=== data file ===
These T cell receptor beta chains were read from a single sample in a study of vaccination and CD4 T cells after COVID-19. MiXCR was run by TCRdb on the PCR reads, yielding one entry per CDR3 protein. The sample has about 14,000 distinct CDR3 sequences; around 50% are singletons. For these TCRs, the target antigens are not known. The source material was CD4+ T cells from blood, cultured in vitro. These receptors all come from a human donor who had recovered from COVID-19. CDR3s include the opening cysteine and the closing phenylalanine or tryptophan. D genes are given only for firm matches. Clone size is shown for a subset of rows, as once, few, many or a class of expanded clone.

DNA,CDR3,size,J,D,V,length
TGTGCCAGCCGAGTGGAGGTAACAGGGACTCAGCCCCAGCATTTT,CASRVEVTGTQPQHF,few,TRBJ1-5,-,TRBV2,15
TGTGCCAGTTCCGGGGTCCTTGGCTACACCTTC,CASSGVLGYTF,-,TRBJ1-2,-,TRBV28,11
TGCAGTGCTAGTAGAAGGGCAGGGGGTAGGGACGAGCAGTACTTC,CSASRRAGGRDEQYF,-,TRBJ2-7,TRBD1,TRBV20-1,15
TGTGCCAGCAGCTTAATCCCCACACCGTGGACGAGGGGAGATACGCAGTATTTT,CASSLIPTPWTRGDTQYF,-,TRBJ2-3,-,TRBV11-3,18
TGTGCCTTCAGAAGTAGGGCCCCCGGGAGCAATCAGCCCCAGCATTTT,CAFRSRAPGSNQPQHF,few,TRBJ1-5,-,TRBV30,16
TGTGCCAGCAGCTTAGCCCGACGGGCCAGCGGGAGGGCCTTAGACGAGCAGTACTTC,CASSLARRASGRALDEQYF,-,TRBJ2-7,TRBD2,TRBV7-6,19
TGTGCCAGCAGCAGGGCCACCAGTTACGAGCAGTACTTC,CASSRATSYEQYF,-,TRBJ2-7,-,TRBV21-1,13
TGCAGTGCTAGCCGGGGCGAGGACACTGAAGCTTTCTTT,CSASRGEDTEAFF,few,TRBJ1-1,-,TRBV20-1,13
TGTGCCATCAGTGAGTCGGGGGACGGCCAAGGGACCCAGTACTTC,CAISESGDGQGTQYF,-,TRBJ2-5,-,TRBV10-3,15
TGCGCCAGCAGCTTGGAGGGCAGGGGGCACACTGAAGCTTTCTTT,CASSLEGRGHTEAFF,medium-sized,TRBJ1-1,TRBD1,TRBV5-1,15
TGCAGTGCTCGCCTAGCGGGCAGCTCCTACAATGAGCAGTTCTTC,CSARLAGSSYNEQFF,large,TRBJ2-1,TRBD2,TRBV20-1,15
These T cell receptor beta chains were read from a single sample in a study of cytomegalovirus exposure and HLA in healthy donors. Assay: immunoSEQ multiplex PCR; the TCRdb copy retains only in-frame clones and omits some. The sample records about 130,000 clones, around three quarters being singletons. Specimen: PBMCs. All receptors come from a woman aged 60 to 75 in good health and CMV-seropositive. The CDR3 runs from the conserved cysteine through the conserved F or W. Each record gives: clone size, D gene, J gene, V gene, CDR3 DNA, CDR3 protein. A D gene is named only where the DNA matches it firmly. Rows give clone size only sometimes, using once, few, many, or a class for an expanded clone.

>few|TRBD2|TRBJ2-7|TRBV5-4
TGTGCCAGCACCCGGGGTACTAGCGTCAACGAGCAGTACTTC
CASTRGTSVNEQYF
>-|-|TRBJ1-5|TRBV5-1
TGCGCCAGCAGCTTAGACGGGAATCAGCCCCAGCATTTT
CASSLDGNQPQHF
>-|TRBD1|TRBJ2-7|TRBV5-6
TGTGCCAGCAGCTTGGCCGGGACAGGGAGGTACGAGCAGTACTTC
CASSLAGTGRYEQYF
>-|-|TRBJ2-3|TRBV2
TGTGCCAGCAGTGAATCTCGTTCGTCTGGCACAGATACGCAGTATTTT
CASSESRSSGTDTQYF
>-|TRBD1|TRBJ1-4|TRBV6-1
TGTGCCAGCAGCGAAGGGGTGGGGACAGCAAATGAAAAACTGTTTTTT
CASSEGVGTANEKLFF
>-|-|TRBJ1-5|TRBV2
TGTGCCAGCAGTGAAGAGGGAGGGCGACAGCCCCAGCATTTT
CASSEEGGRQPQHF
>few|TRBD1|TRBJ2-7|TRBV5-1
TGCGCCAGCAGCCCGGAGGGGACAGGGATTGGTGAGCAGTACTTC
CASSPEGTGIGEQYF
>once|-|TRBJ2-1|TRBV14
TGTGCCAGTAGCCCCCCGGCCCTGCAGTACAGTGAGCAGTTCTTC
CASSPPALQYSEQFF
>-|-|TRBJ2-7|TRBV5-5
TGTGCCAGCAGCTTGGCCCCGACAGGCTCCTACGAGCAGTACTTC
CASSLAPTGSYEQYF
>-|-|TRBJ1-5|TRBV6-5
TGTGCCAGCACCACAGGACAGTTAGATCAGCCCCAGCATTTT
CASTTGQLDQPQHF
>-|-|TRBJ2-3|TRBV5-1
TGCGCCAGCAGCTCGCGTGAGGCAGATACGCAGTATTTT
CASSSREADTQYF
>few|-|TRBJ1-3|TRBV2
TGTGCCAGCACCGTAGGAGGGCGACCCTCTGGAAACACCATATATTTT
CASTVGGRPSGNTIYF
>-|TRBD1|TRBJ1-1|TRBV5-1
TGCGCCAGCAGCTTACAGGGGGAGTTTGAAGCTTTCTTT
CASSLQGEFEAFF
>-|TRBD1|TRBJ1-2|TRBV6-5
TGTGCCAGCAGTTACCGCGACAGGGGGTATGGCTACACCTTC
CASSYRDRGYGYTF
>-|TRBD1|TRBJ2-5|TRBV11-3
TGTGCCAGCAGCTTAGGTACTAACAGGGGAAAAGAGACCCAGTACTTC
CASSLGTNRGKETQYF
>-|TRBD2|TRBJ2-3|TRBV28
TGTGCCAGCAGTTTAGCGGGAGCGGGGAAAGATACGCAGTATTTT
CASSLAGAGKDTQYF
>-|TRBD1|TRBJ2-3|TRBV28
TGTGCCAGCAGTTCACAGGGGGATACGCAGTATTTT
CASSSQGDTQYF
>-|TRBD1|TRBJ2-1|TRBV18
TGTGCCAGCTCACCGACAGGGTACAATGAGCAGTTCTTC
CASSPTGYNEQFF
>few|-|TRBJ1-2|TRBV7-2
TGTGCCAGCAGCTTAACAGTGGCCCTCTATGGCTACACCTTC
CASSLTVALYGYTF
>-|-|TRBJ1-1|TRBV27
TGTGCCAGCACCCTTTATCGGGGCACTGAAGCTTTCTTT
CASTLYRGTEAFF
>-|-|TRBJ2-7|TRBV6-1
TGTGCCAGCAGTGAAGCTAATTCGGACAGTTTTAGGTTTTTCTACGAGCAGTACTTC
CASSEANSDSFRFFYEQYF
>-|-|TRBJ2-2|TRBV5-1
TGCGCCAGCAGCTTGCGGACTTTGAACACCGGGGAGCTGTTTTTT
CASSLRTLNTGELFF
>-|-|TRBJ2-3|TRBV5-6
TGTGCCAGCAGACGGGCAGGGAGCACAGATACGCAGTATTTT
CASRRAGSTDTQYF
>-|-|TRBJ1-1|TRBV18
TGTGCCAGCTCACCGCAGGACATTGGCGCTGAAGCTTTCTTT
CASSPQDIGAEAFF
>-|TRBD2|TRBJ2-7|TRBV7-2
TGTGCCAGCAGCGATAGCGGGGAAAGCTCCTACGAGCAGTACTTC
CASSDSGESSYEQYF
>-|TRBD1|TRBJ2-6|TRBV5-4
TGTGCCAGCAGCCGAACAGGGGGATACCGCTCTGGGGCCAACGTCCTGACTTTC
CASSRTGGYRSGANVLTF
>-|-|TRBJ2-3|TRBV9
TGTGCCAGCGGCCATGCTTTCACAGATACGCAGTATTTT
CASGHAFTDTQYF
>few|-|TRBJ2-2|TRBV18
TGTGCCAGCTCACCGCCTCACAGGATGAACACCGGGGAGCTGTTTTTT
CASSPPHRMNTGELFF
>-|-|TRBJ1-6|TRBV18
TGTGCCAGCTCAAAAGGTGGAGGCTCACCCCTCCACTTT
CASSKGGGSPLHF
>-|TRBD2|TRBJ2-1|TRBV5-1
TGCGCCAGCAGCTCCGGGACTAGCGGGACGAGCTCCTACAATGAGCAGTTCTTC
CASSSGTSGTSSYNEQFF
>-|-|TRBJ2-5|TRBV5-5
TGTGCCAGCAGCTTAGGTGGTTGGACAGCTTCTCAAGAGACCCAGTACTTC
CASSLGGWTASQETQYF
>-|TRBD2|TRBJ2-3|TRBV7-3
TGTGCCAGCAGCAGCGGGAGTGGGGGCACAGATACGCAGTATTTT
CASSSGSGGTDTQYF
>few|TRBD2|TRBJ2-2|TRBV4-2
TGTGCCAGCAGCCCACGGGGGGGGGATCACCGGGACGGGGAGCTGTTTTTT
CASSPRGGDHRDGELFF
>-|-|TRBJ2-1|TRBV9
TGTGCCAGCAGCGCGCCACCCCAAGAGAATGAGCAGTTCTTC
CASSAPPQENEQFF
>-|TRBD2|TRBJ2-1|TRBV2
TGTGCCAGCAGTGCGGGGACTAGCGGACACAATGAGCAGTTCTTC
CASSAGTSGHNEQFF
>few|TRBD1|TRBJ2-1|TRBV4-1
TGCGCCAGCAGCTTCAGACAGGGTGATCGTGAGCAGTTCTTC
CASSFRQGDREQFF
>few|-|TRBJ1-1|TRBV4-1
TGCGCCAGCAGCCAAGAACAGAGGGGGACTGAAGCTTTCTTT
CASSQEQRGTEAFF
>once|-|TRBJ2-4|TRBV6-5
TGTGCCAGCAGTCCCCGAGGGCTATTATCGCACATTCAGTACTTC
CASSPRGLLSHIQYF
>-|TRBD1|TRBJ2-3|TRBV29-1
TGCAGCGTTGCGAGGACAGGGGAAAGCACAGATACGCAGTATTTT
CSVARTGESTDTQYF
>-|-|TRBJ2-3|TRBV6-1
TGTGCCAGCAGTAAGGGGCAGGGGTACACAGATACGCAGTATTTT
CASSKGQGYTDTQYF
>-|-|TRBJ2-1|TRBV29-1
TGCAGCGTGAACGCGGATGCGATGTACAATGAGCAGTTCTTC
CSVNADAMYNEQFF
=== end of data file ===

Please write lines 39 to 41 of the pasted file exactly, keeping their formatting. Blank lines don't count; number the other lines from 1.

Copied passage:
>-|-|TRBJ2-7|TRBV5-5
TGTGCCAGCAGCTTGGCCCCGACAGGCTCCTACGAGCAGTACTTC
CASSLAPTGSYEQYF